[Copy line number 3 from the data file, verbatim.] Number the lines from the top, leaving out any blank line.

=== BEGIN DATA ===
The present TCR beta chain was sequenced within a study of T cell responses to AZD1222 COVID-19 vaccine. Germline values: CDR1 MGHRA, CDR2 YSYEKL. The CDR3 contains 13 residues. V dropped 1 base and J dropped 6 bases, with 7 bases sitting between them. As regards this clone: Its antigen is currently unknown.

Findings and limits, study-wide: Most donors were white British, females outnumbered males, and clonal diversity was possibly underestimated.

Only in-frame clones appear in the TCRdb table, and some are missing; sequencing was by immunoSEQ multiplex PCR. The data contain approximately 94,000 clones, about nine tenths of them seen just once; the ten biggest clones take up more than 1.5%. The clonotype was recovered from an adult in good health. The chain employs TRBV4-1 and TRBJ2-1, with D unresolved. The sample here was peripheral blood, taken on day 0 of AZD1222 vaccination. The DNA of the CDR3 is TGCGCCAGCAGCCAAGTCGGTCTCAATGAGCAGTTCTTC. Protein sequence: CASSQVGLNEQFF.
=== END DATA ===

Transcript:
Only in-frame clones appear in the TCRdb table, and some are missing; sequencing was by immunoSEQ multiplex PCR. The data contain approximately 94,000 clones, about nine tenths of them seen just once; the ten biggest clones take up more than 1.5%. The clonotype was recovered from an adult in good health. The chain employs TRBV4-1 and TRBJ2-1, with D unresolved. The sample here was peripheral blood, taken on day 0 of AZD1222 vaccination. The DNA of the CDR3 is TGCGCCAGCAGCCAAGTCGGTCTCAATGAGCAGTTCTTC. Protein sequence: CASSQVGLNEQFF.